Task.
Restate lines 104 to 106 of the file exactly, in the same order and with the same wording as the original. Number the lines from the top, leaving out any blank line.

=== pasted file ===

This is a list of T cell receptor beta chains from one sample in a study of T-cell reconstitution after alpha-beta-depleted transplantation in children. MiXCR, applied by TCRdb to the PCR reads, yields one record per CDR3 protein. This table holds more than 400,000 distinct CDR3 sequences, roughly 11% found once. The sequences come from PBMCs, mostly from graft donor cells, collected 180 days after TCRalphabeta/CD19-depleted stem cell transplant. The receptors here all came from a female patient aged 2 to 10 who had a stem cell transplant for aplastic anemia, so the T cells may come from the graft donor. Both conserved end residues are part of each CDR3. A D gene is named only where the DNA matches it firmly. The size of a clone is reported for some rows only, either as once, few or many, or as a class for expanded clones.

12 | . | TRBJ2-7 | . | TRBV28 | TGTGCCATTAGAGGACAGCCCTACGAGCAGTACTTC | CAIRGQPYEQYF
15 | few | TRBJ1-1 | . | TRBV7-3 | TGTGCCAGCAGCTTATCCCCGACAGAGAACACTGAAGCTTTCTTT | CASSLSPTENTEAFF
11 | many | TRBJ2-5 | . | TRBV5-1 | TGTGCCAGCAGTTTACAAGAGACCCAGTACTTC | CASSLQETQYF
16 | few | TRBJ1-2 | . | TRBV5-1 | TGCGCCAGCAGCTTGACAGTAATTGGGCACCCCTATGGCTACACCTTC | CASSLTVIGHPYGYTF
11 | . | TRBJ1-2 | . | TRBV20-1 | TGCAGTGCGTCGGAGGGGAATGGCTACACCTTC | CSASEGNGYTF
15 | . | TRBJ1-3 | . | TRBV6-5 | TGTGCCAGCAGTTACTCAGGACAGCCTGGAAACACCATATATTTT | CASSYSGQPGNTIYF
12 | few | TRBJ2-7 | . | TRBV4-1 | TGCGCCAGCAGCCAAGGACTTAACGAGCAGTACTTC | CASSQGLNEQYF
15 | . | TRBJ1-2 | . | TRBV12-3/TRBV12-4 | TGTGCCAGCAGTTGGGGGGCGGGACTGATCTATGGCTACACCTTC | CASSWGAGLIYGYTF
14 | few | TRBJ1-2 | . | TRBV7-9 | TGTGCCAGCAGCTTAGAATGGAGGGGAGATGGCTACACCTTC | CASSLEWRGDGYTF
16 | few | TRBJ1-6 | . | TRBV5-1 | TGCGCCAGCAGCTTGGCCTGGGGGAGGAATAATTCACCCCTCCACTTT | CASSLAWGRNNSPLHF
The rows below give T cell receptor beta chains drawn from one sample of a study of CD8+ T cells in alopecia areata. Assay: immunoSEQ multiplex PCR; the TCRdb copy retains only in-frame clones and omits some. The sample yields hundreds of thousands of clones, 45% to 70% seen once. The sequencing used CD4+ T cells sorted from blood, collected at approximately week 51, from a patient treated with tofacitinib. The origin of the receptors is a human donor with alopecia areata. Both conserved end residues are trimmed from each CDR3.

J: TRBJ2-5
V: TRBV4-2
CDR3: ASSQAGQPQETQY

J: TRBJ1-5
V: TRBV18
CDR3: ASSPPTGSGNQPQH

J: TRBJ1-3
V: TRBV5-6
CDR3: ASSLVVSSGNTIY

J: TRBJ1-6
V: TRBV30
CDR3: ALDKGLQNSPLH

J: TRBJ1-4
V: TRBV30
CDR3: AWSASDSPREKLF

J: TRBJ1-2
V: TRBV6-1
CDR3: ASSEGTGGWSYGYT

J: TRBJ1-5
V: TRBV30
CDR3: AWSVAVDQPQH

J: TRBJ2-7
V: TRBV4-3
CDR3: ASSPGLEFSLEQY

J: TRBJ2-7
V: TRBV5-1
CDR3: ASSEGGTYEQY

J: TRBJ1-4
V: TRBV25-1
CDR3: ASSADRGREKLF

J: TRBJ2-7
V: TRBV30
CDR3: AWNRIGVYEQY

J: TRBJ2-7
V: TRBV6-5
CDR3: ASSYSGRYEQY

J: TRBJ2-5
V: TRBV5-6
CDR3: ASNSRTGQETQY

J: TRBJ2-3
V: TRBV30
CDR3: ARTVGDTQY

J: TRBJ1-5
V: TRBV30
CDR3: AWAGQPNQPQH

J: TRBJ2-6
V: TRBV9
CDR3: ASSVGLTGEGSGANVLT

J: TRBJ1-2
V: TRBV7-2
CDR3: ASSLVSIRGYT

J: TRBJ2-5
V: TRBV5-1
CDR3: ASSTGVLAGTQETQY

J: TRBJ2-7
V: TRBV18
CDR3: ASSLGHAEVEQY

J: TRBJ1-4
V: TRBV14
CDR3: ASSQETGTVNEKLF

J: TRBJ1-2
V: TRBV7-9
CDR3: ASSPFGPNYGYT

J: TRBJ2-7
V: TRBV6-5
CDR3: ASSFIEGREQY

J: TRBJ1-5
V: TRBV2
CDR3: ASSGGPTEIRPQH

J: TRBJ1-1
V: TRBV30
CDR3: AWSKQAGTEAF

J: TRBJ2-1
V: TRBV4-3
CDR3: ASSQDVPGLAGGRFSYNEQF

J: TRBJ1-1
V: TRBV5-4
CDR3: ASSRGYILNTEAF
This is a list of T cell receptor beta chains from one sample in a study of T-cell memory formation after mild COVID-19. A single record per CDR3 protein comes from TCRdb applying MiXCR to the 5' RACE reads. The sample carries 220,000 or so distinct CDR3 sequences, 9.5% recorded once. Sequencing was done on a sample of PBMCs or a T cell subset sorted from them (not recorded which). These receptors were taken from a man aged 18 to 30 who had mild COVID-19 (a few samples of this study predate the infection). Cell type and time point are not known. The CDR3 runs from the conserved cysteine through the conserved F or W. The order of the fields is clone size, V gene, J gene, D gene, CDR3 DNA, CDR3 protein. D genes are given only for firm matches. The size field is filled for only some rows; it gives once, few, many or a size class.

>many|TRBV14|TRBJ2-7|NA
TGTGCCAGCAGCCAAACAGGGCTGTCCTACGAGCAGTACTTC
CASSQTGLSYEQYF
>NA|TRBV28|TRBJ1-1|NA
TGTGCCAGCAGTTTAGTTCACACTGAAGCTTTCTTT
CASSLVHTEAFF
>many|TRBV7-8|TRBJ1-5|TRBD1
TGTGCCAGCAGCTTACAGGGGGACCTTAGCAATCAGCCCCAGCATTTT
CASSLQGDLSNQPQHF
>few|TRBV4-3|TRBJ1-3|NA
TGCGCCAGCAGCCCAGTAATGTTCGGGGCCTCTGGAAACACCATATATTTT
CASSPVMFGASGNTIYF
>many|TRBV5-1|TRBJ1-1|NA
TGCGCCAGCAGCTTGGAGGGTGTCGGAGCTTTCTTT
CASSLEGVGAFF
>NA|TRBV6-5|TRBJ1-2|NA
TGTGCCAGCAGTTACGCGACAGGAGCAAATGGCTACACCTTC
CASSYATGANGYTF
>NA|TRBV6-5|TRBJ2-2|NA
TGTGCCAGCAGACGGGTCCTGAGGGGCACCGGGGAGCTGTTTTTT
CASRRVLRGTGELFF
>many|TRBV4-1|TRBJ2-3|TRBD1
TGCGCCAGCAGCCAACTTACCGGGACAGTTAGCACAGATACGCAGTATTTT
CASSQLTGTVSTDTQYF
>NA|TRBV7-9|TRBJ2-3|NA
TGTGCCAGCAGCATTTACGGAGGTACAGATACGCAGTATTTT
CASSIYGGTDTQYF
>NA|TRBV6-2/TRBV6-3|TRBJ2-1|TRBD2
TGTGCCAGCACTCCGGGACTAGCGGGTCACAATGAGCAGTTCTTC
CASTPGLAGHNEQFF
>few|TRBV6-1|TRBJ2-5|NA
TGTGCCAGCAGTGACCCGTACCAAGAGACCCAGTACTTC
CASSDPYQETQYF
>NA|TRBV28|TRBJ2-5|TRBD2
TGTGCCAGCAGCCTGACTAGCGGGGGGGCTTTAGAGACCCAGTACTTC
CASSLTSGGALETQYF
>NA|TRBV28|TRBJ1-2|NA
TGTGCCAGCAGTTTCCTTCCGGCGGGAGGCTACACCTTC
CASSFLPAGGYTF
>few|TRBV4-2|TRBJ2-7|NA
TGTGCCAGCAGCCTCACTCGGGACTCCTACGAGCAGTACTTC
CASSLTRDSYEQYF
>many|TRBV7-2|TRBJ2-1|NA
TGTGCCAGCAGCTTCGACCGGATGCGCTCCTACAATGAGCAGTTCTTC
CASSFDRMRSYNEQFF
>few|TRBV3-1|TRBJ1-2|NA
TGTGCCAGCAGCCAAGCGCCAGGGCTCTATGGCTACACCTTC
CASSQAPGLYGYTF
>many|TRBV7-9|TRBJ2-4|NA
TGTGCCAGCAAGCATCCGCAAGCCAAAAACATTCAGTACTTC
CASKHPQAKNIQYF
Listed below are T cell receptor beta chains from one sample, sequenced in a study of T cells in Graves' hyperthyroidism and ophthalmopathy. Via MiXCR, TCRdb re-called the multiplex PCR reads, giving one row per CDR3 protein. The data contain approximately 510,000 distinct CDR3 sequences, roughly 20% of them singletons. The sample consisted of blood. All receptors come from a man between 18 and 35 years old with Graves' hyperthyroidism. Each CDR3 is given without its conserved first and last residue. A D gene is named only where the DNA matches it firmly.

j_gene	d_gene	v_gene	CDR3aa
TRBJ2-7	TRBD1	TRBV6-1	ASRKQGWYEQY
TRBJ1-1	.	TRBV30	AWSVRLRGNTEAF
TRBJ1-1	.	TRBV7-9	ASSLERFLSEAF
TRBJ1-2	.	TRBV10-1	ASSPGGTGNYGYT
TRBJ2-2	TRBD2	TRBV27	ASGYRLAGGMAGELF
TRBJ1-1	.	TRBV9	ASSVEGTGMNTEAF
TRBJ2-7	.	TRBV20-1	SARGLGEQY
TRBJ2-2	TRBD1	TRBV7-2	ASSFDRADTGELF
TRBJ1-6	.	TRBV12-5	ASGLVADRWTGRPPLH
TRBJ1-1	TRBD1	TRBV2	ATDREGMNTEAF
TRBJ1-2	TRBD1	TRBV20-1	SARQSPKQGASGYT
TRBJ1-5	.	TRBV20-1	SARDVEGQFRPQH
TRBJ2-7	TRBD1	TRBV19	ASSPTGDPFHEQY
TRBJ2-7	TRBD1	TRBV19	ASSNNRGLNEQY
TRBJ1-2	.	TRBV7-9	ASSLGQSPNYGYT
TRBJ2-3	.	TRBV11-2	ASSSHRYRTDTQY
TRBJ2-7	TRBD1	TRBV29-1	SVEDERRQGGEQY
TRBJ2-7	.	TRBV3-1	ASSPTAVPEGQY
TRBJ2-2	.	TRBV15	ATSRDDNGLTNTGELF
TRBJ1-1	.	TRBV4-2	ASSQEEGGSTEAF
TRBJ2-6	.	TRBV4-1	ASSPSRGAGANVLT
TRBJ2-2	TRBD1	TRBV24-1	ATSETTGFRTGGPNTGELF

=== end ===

>many|TRBV5-1|TRBJ1-1|NA
TGCGCCAGCAGCTTGGAGGGTGTCGGAGCTTTCTTT
CASSLEGVGAFF